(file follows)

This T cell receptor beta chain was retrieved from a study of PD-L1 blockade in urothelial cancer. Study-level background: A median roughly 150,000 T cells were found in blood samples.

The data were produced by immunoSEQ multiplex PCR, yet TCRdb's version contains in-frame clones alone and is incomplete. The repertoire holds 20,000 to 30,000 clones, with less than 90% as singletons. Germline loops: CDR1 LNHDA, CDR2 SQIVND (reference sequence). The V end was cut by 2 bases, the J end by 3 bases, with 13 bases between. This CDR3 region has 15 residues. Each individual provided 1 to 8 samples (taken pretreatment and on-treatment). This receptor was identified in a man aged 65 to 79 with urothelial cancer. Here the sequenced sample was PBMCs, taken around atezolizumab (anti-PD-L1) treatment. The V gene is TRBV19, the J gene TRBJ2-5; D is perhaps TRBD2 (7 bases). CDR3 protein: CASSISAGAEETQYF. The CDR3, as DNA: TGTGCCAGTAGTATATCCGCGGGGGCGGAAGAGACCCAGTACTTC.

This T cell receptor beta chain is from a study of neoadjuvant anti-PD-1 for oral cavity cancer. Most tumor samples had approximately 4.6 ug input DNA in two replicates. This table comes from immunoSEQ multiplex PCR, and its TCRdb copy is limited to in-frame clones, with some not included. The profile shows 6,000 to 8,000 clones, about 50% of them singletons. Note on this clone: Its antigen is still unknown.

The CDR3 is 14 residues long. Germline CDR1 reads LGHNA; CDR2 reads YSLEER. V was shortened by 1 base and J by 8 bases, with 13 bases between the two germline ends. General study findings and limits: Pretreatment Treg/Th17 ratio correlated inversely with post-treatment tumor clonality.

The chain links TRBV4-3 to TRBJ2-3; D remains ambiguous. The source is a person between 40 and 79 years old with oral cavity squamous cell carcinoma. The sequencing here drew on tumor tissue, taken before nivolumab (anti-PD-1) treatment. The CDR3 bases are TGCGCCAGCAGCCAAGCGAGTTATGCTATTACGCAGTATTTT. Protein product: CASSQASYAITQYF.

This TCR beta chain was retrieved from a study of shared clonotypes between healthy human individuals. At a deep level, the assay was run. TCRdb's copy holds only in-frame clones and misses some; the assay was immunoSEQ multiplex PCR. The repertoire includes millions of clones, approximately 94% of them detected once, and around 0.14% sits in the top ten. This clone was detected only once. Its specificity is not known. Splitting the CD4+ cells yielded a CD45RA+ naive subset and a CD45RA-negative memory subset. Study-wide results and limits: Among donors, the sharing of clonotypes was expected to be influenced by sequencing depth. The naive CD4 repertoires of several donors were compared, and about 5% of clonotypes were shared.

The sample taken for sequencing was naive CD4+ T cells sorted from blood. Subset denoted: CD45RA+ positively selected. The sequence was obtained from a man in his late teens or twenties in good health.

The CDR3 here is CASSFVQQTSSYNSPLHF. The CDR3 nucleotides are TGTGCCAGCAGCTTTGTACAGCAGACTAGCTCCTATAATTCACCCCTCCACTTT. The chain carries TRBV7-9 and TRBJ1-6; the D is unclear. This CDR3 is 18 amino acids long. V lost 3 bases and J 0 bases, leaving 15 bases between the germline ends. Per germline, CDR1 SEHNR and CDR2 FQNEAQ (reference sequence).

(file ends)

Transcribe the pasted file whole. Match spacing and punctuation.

This T cell receptor beta chain was retrieved from a study of PD-L1 blockade in urothelial cancer. Study-level background: A median roughly 150,000 T cells were found in blood samples.

The data were produced by immunoSEQ multiplex PCR, yet TCRdb's version contains in-frame clones alone and is incomplete. The repertoire holds 20,000 to 30,000 clones, with less than 90% as singletons. Germline loops: CDR1 LNHDA, CDR2 SQIVND (reference sequence). The V end was cut by 2 bases, the J end by 3 bases, with 13 bases between. This CDR3 region has 15 residues. Each individual provided 1 to 8 samples (taken pretreatment and on-treatment). This receptor was identified in a man aged 65 to 79 with urothelial cancer. Here the sequenced sample was PBMCs, taken around atezolizumab (anti-PD-L1) treatment. The V gene is TRBV19, the J gene TRBJ2-5; D is perhaps TRBD2 (7 bases). CDR3 protein: CASSISAGAEETQYF. The CDR3, as DNA: TGTGCCAGTAGTATATCCGCGGGGGCGGAAGAGACCCAGTACTTC.

This T cell receptor beta chain is from a study of neoadjuvant anti-PD-1 for oral cavity cancer. Most tumor samples had approximately 4.6 ug input DNA in two replicates. This table comes from immunoSEQ multiplex PCR, and its TCRdb copy is limited to in-frame clones, with some not included. The profile shows 6,000 to 8,000 clones, about 50% of them singletons. Note on this clone: Its antigen is still unknown.

The CDR3 is 14 residues long. Germline CDR1 reads LGHNA; CDR2 reads YSLEER. V was shortened by 1 base and J by 8 bases, with 13 bases between the two germline ends. General study findings and limits: Pretreatment Treg/Th17 ratio correlated inversely with post-treatment tumor clonality.

The chain links TRBV4-3 to TRBJ2-3; D remains ambiguous. The source is a person between 40 and 79 years old with oral cavity squamous cell carcinoma. The sequencing here drew on tumor tissue, taken before nivolumab (anti-PD-1) treatment. The CDR3 bases are TGCGCCAGCAGCCAAGCGAGTTATGCTATTACGCAGTATTTT. Protein product: CASSQASYAITQYF.

This TCR beta chain was retrieved from a study of shared clonotypes between healthy human individuals. At a deep level, the assay was run. TCRdb's copy holds only in-frame clones and misses some; the assay was immunoSEQ multiplex PCR. The repertoire includes millions of clones, approximately 94% of them detected once, and around 0.14% sits in the top ten. This clone was detected only once. Its specificity is not known. Splitting the CD4+ cells yielded a CD45RA+ naive subset and a CD45RA-negative memory subset. Study-wide results and limits: Among donors, the sharing of clonotypes was expected to be influenced by sequencing depth. The naive CD4 repertoires of several donors were compared, and about 5% of clonotypes were shared.

The sample taken for sequencing was naive CD4+ T cells sorted from blood. Subset denoted: CD45RA+ positively selected. The sequence was obtained from a man in his late teens or twenties in good health.

The CDR3 here is CASSFVQQTSSYNSPLHF. The CDR3 nucleotides are TGTGCCAGCAGCTTTGTACAGCAGACTAGCTCCTATAATTCACCCCTCCACTTT. The chain carries TRBV7-9 and TRBJ1-6; the D is unclear. This CDR3 is 18 amino acids long. V lost 3 bases and J 0 bases, leaving 15 bases between the germline ends. Per germline, CDR1 SEHNR and CDR2 FQNEAQ (reference sequence).